Purpose: To determine, using an aptamer-based technology in patients with intermediate age-related macular degeneration (AMD), (1) if there is a difference in plasma levels of 4979 proteins in patients with and without reticular pseudodrusen (RPD), and (2) if plasma levels of proteins are related to time to conversion to advanced AMD.
Methods: Patients with intermediate AMD and RPD were identified from an AMD registry. Relative concentrations of each protein were log (base 2) transformed and compared between patients with and without RPD using linear regression. A Cox proportional hazards survival model was fit to each aptamer to quantify associations with time to conversion. A pathway analysis was conducted in converters versus non-converters using the Reactome database.
Results: Of the 109 intermediate AMD patients, 39 had bilateral RPD (36%). Two proteins, TCL1A and CNDP1, were lower in patients in the intermediate AMD group with RPD. Twenty-one patients converted to advanced AMD with a median time to conversion of 25.2 months (range, 2.3-48.5 months) and median follow-up time in non-converters of 26.4 months (range, 0.03-49.7 months). Several proteins (lysozyme C, TFF3, RNAS6, and SAP3) distinguished patients who converted from those who did not convert to advanced AMD. The top conversion pathways included tumor necrosis factors bind their physiological receptors, digestion and absorption, signaling by activin, and signaling by TGF-β family members.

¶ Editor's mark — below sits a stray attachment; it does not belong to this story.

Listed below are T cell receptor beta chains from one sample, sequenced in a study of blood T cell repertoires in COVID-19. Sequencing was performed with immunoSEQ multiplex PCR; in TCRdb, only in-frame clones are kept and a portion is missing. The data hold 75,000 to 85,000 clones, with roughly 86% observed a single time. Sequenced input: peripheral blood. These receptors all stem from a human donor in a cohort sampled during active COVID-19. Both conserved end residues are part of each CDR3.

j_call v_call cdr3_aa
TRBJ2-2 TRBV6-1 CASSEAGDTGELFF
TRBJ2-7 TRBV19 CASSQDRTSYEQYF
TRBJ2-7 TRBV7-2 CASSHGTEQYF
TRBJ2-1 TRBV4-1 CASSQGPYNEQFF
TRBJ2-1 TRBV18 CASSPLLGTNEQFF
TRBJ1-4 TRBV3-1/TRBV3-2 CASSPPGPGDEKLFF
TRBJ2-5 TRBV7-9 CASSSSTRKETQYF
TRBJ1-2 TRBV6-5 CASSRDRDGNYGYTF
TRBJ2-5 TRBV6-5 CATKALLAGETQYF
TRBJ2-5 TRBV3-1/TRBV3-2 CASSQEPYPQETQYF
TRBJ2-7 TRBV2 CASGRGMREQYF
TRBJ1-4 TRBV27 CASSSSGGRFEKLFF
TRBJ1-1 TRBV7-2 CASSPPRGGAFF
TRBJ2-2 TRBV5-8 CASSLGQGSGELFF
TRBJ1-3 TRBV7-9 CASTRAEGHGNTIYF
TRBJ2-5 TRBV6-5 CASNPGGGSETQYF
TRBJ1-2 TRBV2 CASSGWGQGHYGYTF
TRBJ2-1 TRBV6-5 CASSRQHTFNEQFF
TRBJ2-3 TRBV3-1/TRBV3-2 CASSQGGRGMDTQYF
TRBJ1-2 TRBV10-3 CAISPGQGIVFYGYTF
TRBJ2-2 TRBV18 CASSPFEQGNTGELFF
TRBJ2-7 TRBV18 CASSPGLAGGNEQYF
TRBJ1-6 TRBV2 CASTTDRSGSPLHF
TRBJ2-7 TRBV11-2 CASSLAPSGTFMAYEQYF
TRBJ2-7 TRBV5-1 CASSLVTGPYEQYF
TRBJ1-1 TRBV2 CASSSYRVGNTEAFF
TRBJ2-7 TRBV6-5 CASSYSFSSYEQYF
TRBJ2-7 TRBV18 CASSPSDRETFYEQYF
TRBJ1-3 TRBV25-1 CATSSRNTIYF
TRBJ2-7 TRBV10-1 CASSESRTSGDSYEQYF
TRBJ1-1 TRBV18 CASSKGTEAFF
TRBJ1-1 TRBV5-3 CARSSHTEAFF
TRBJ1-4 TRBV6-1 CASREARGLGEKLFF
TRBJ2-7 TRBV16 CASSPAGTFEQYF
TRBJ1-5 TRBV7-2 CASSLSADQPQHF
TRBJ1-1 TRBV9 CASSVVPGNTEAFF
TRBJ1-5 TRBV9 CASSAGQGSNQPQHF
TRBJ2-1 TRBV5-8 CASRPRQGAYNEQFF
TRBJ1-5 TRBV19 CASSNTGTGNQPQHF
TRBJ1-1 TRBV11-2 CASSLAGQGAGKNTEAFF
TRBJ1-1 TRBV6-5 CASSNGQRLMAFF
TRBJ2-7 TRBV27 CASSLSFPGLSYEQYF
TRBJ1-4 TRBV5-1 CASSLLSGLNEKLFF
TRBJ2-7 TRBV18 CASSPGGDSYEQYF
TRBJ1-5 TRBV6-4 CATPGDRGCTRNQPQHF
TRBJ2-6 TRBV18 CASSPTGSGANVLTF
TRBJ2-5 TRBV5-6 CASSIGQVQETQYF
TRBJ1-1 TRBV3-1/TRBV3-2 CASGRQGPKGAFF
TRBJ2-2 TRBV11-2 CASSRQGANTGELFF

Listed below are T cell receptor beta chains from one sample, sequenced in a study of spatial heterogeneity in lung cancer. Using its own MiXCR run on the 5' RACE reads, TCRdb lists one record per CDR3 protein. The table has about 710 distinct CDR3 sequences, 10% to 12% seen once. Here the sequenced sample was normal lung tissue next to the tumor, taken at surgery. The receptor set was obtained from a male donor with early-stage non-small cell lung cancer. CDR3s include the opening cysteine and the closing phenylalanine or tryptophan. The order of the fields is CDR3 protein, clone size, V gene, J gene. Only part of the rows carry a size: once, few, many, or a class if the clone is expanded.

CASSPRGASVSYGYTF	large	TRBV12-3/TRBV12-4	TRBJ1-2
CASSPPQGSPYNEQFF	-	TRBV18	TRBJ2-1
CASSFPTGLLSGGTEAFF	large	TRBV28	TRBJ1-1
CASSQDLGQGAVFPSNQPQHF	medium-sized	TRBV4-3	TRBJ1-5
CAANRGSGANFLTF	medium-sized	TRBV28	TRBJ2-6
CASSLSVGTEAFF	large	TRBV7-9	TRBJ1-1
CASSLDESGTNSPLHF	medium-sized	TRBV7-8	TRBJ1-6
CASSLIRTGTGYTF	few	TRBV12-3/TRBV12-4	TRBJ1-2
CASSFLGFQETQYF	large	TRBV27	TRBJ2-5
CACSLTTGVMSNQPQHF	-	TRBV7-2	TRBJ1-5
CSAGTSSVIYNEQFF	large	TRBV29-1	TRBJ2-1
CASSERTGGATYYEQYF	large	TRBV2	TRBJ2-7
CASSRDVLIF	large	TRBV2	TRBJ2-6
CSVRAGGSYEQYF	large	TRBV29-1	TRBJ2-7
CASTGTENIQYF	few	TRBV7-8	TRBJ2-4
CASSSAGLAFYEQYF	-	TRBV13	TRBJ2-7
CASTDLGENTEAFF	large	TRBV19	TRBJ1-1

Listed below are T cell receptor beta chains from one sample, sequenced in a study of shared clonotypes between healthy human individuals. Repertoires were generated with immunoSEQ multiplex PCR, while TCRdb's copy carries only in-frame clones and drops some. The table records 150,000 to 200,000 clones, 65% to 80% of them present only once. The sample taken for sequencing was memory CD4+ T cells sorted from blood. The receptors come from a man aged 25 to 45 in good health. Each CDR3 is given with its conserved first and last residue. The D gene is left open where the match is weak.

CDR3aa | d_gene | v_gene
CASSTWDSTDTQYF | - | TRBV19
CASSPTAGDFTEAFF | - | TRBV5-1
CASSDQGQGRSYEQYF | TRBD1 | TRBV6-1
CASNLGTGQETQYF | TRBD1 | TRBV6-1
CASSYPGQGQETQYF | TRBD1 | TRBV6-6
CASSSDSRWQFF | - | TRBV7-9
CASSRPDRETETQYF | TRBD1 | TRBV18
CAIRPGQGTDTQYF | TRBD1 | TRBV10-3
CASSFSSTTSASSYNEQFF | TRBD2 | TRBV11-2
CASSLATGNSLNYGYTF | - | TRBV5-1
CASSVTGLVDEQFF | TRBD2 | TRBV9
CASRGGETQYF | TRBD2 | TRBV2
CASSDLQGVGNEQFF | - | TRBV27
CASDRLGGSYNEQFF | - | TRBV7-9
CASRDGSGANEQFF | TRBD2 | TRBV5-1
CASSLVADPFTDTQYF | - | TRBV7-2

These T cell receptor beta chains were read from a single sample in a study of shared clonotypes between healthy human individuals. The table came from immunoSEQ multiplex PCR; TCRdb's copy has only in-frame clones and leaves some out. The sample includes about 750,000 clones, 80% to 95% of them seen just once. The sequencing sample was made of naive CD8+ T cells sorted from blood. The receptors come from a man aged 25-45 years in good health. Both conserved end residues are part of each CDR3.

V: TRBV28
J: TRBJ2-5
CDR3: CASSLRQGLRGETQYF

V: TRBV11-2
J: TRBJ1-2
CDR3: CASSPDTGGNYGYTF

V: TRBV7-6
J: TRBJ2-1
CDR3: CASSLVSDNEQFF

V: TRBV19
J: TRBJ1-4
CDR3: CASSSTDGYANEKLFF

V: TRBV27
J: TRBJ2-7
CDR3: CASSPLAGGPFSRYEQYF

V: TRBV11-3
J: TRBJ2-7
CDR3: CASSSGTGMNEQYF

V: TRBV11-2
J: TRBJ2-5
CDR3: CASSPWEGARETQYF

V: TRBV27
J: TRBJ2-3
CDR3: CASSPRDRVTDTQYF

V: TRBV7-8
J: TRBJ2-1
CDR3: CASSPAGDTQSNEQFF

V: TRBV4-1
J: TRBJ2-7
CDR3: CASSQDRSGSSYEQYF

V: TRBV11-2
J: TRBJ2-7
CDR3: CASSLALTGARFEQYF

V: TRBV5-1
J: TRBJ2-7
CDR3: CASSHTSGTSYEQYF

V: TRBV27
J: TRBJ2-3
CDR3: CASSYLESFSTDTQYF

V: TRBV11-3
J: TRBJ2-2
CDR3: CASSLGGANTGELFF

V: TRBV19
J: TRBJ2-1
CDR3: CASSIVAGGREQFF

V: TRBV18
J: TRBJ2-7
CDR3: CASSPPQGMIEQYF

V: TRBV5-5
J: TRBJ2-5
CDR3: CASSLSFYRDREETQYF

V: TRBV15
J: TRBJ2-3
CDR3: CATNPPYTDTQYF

Conclusions: We identified a protein signature related to RPD, as well as to conversion to advanced AMD. The pathway analysis suggests that dysfunction of critical systemic pathways may have links to conversion to advanced AMD.
Translational relevance: Biomarkers identified in plasma likely reflect systemic alterations in protein expression in patients with intermediate AMD.
Keywords: aptamer-based proteomics; intermediate age-related macular degeneration; reticular pseudodrusen.
Copyright 2020 The Authors.